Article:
An easier alternative to avoid tax deductions from the RD interest is to submit Form 15G (or 15H for senior citizens) to the bank. This is a request to avoid any TDS deduction. Only individuals whose total taxable income does not exceed the basic exemption limit can submit this form.


Now that you are aware of what an RD is in banks and NBFCs, you can make an informed decision about choosing this financial product. It may be best suited for you if you are planning on saving up for a short-term or medium-term financial commitment. If you do decide to open an RD, ensure that you deposit the instalments diligently, without any delay. This way, you can continue to earn interest on your deposits and avoid incurring any penalties. 

Related Calculators


Who can open a recurring deposit account?

Any individual, including minors, salaried employees and self-employed persons, can open a recurring deposit account. Some banks also offer this facility to Hindu Undivided Families (HUFs) and Non-Resident Indians (NRIs).

What are the tenure options for RDs?

Recurring deposits offer various tenure options that generally range from 6 months to 10 years. You can choose the tenure of your recurring deposit based on your financial goals and savings plan.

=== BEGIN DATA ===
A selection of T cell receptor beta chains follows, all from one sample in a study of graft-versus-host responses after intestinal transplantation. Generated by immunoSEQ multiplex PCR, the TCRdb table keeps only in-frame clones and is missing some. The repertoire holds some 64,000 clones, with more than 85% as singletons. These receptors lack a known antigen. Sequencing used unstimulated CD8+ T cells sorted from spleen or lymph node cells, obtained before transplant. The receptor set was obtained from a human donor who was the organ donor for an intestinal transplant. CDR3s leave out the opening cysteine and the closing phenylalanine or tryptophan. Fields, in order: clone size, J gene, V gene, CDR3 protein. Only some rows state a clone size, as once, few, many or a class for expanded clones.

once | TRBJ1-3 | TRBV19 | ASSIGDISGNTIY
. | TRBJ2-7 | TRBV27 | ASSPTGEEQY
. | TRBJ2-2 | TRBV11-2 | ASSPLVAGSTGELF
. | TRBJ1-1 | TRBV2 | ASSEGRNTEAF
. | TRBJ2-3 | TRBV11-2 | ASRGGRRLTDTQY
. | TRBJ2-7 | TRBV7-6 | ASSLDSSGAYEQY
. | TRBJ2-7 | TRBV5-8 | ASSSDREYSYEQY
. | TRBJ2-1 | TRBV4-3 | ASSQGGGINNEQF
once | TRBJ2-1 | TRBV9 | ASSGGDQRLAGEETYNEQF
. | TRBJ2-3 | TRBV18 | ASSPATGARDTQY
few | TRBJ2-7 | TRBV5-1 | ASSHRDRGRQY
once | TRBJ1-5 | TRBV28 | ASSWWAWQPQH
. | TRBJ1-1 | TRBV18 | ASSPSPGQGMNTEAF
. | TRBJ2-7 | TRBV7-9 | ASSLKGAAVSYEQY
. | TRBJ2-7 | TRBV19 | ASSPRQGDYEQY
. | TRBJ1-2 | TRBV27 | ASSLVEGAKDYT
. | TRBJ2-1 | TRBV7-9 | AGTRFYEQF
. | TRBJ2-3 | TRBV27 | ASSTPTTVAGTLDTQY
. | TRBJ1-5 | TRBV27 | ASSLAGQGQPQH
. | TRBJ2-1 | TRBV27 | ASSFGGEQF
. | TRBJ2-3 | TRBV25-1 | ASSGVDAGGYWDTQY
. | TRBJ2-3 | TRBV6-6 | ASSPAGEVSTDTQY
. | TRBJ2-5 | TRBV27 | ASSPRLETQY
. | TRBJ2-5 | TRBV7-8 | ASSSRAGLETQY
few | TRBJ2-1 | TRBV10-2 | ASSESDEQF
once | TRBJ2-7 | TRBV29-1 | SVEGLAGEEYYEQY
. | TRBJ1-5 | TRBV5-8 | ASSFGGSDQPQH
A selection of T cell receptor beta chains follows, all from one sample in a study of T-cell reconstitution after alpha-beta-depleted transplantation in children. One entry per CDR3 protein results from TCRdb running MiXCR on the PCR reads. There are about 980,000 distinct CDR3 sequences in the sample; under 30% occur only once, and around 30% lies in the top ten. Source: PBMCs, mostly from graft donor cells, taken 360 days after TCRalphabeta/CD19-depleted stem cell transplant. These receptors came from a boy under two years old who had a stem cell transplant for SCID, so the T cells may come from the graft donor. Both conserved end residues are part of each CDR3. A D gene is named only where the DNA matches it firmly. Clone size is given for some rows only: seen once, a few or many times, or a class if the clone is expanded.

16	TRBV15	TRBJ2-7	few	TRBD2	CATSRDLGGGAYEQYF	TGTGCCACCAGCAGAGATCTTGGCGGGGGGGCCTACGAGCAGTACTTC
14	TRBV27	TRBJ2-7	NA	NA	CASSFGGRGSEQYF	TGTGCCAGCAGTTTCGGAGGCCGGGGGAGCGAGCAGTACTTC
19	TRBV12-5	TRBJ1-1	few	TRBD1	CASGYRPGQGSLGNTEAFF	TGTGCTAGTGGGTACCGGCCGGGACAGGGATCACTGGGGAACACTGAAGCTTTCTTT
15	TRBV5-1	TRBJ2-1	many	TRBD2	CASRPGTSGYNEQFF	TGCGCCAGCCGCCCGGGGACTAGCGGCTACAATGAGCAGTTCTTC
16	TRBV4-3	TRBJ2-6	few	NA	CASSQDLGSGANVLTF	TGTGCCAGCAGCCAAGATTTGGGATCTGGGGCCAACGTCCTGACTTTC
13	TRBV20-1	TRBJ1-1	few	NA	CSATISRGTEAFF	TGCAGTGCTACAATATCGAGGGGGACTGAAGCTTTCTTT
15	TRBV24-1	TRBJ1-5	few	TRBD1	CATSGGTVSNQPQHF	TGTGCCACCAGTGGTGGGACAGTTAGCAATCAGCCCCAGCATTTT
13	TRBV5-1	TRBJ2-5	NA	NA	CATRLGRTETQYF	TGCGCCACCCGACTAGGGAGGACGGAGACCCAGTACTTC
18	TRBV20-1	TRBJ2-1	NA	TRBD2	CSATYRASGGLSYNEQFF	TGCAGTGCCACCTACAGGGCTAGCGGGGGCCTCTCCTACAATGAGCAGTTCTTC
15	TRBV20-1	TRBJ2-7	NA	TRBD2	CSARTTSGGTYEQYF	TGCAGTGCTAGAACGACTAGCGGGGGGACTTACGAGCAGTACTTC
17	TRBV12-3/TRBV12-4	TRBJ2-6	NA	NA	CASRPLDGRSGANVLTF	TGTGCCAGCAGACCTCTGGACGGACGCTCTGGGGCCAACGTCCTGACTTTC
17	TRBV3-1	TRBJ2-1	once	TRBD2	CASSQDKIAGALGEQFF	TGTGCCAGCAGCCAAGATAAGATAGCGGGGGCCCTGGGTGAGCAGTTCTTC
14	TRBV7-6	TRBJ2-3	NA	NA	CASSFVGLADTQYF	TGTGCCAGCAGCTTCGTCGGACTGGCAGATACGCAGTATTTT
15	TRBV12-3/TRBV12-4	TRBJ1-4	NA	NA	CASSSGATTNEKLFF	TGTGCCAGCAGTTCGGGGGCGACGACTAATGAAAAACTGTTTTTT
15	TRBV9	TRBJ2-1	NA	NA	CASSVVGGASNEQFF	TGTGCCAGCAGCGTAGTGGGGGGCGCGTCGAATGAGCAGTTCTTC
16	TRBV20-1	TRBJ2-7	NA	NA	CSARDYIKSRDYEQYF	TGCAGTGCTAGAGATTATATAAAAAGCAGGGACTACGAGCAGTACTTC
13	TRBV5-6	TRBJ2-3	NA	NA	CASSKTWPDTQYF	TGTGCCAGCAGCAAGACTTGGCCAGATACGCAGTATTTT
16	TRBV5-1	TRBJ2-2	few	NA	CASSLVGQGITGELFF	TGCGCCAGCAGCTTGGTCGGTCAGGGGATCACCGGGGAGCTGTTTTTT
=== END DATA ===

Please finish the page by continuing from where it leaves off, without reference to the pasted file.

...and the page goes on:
How frequently is the interest on an RD compounded?

The interest on recurring deposits is typically compounded quarterly in India. The rates of RD interest are generally comparable to fixed deposit rates. However, they vary from one bank to another and are subject to changes in monetary policies.

Is the interest earned on a recurring deposit taxable?

Yes, the interest earned on RDs is taxable at the income tax slab rate applicable to you. For instance, if your income belongs to the 30% tax slab, your RD interest will also be taxed at this rate.

What happens if I miss an instalment in my RD?

If you miss an instalment of your RD, most banks allow a grace period during which you can still make the deposit. However, consistently missing your RD instalments could lead to penalties and even closure of the RD account.